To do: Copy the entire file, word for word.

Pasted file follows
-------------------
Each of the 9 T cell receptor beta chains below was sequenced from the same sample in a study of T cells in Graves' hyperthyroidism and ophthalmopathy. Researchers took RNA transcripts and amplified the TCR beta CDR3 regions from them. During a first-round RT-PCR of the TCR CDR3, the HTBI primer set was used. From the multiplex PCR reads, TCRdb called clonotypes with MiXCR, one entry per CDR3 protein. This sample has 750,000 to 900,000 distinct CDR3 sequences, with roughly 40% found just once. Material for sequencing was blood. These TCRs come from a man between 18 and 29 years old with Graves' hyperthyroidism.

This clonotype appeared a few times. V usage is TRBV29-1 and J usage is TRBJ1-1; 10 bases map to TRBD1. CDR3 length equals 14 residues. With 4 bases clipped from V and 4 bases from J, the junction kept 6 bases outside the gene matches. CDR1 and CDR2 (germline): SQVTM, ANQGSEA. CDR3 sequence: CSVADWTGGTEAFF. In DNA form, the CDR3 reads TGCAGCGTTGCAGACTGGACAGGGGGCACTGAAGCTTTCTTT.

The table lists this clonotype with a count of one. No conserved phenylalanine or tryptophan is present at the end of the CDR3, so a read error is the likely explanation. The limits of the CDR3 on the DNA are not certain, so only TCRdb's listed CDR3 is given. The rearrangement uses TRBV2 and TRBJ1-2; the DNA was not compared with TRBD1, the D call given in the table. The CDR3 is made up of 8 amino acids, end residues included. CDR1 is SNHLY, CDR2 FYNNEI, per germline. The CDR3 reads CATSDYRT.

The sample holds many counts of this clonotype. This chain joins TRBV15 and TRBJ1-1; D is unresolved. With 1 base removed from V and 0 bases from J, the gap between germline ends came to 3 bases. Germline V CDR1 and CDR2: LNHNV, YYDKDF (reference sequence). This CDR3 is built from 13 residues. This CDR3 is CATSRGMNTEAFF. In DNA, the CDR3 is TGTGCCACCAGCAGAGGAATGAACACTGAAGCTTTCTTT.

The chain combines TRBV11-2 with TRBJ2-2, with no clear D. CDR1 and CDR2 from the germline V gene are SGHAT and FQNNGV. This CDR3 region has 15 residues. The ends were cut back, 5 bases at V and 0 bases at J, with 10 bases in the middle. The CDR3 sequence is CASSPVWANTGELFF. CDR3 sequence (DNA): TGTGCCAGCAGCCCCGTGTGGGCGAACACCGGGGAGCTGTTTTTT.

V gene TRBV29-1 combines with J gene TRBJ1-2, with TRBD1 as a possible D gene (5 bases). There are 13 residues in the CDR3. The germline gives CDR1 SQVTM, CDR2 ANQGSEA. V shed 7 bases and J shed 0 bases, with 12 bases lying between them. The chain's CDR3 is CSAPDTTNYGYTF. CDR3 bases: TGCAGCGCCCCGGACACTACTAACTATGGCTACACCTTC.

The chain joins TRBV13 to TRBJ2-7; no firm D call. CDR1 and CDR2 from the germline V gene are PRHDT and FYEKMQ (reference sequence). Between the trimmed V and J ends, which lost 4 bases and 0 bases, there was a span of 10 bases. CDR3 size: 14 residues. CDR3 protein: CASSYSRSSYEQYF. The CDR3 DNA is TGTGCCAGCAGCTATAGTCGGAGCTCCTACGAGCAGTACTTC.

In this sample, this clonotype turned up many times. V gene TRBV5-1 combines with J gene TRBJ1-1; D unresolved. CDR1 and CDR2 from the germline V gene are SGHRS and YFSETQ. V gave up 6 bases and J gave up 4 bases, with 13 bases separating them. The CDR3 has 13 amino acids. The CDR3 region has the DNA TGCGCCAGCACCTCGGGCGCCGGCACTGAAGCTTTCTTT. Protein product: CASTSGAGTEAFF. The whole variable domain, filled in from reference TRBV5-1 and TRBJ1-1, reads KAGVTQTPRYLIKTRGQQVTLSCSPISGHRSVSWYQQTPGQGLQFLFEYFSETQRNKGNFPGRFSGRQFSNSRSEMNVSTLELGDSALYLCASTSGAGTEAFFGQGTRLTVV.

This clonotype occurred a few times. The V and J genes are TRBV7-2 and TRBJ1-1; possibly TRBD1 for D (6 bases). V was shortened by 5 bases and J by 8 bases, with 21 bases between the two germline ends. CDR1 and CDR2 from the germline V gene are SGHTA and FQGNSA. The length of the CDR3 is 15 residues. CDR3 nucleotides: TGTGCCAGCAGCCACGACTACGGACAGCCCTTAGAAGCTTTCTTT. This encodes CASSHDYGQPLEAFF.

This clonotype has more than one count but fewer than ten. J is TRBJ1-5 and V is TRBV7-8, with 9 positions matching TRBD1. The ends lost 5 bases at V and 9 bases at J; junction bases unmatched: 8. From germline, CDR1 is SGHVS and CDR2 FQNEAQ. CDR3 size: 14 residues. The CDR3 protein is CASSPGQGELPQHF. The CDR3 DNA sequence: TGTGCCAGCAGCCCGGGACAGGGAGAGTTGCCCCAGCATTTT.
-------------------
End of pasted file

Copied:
Each of the 9 T cell receptor beta chains below was sequenced from the same sample in a study of T cells in Graves' hyperthyroidism and ophthalmopathy. Researchers took RNA transcripts and amplified the TCR beta CDR3 regions from them. During a first-round RT-PCR of the TCR CDR3, the HTBI primer set was used. From the multiplex PCR reads, TCRdb called clonotypes with MiXCR, one entry per CDR3 protein. This sample has 750,000 to 900,000 distinct CDR3 sequences, with roughly 40% found just once. Material for sequencing was blood. These TCRs come from a man between 18 and 29 years old with Graves' hyperthyroidism.

This clonotype appeared a few times. V usage is TRBV29-1 and J usage is TRBJ1-1; 10 bases map to TRBD1. CDR3 length equals 14 residues. With 4 bases clipped from V and 4 bases from J, the junction kept 6 bases outside the gene matches. CDR1 and CDR2 (germline): SQVTM, ANQGSEA. CDR3 sequence: CSVADWTGGTEAFF. In DNA form, the CDR3 reads TGCAGCGTTGCAGACTGGACAGGGGGCACTGAAGCTTTCTTT.

The table lists this clonotype with a count of one. No conserved phenylalanine or tryptophan is present at the end of the CDR3, so a read error is the likely explanation. The limits of the CDR3 on the DNA are not certain, so only TCRdb's listed CDR3 is given. The rearrangement uses TRBV2 and TRBJ1-2; the DNA was not compared with TRBD1, the D call given in the table. The CDR3 is made up of 8 amino acids, end residues included. CDR1 is SNHLY, CDR2 FYNNEI, per germline. The CDR3 reads CATSDYRT.

The sample holds many counts of this clonotype. This chain joins TRBV15 and TRBJ1-1; D is unresolved. With 1 base removed from V and 0 bases from J, the gap between germline ends came to 3 bases. Germline V CDR1 and CDR2: LNHNV, YYDKDF (reference sequence). This CDR3 is built from 13 residues. This CDR3 is CATSRGMNTEAFF. In DNA, the CDR3 is TGTGCCACCAGCAGAGGAATGAACACTGAAGCTTTCTTT.

The chain combines TRBV11-2 with TRBJ2-2, with no clear D. CDR1 and CDR2 from the germline V gene are SGHAT and FQNNGV. This CDR3 region has 15 residues. The ends were cut back, 5 bases at V and 0 bases at J, with 10 bases in the middle. The CDR3 sequence is CASSPVWANTGELFF. CDR3 sequence (DNA): TGTGCCAGCAGCCCCGTGTGGGCGAACACCGGGGAGCTGTTTTTT.

V gene TRBV29-1 combines with J gene TRBJ1-2, with TRBD1 as a possible D gene (5 bases). There are 13 residues in the CDR3. The germline gives CDR1 SQVTM, CDR2 ANQGSEA. V shed 7 bases and J shed 0 bases, with 12 bases lying between them. The chain's CDR3 is CSAPDTTNYGYTF. CDR3 bases: TGCAGCGCCCCGGACACTACTAACTATGGCTACACCTTC.

The chain joins TRBV13 to TRBJ2-7; no firm D call. CDR1 and CDR2 from the germline V gene are PRHDT and FYEKMQ (reference sequence). Between the trimmed V and J ends, which lost 4 bases and 0 bases, there was a span of 10 bases. CDR3 size: 14 residues. CDR3 protein: CASSYSRSSYEQYF. The CDR3 DNA is TGTGCCAGCAGCTATAGTCGGAGCTCCTACGAGCAGTACTTC.

In this sample, this clonotype turned up many times. V gene TRBV5-1 combines with J gene TRBJ1-1; D unresolved. CDR1 and CDR2 from the germline V gene are SGHRS and YFSETQ. V gave up 6 bases and J gave up 4 bases, with 13 bases separating them. The CDR3 has 13 amino acids. The CDR3 region has the DNA TGCGCCAGCACCTCGGGCGCCGGCACTGAAGCTTTCTTT. Protein product: CASTSGAGTEAFF. The whole variable domain, filled in from reference TRBV5-1 and TRBJ1-1, reads KAGVTQTPRYLIKTRGQQVTLSCSPISGHRSVSWYQQTPGQGLQFLFEYFSETQRNKGNFPGRFSGRQFSNSRSEMNVSTLELGDSALYLCASTSGAGTEAFFGQGTRLTVV.

This clonotype occurred a few times. The V and J genes are TRBV7-2 and TRBJ1-1; possibly TRBD1 for D (6 bases). V was shortened by 5 bases and J by 8 bases, with 21 bases between the two germline ends. CDR1 and CDR2 from the germline V gene are SGHTA and FQGNSA. The length of the CDR3 is 15 residues. CDR3 nucleotides: TGTGCCAGCAGCCACGACTACGGACAGCCCTTAGAAGCTTTCTTT. This encodes CASSHDYGQPLEAFF.

This clonotype has more than one count but fewer than ten. J is TRBJ1-5 and V is TRBV7-8, with 9 positions matching TRBD1. The ends lost 5 bases at V and 9 bases at J; junction bases unmatched: 8. From germline, CDR1 is SGHVS and CDR2 FQNEAQ. CDR3 size: 14 residues. The CDR3 protein is CASSPGQGELPQHF. The CDR3 DNA sequence: TGTGCCAGCAGCCCGGGACAGGGAGAGTTGCCCCAGCATTTT.